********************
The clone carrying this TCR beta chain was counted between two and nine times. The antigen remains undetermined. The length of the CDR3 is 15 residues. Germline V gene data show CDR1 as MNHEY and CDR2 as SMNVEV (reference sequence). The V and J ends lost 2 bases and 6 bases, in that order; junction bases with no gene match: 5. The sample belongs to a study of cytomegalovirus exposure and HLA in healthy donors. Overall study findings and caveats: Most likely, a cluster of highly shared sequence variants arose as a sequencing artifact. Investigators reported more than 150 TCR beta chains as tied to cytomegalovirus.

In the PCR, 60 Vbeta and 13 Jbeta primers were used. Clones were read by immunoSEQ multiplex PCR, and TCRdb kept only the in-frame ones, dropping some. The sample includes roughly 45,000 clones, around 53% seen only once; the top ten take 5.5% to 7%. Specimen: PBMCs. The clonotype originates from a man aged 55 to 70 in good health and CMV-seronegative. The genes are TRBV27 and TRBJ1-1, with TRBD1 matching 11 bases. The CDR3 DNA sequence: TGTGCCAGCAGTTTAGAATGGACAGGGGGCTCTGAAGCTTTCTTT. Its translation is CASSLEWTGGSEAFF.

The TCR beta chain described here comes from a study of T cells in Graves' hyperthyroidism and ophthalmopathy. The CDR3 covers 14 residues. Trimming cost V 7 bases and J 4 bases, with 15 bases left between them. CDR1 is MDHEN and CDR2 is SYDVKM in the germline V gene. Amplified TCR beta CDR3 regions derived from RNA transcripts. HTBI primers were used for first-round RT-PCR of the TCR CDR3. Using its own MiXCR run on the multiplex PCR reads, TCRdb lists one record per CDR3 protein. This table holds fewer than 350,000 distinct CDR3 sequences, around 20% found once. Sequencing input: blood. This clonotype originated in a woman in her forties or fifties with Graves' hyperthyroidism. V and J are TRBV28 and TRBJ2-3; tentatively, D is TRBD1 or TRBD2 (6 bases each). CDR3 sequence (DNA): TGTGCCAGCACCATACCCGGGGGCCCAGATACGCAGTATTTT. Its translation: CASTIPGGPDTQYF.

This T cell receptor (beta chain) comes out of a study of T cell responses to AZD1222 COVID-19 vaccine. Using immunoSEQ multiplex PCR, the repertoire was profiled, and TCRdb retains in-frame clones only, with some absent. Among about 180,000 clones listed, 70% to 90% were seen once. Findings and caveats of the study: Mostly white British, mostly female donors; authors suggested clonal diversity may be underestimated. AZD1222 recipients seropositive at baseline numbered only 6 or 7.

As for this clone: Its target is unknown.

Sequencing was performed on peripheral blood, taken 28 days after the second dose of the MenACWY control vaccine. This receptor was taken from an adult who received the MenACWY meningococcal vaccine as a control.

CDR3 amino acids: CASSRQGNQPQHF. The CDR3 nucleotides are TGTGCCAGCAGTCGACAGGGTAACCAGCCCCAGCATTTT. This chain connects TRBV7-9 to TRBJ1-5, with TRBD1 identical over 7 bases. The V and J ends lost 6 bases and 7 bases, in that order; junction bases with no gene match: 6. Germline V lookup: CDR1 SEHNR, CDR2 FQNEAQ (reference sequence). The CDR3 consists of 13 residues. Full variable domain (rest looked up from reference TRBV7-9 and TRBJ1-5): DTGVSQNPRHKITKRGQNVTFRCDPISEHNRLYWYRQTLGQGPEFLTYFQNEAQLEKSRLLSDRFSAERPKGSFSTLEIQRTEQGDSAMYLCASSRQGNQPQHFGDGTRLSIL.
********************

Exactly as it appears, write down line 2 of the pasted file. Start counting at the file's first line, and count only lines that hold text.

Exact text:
In the PCR, 60 Vbeta and 13 Jbeta primers were used. Clones were read by immunoSEQ multiplex PCR, and TCRdb kept only the in-frame ones, dropping some. The sample includes roughly 45,000 clones, around 53% seen only once; the top ten take 5.5% to 7%. Specimen: PBMCs. The clonotype originates from a man aged 55 to 70 in good health and CMV-seronegative. The genes are TRBV27 and TRBJ1-1, with TRBD1 matching 11 bases. The CDR3 DNA sequence: TGTGCCAGCAGTTTAGAATGGACAGGGGGCTCTGAAGCTTTCTTT. Its translation is CASSLEWTGGSEAFF.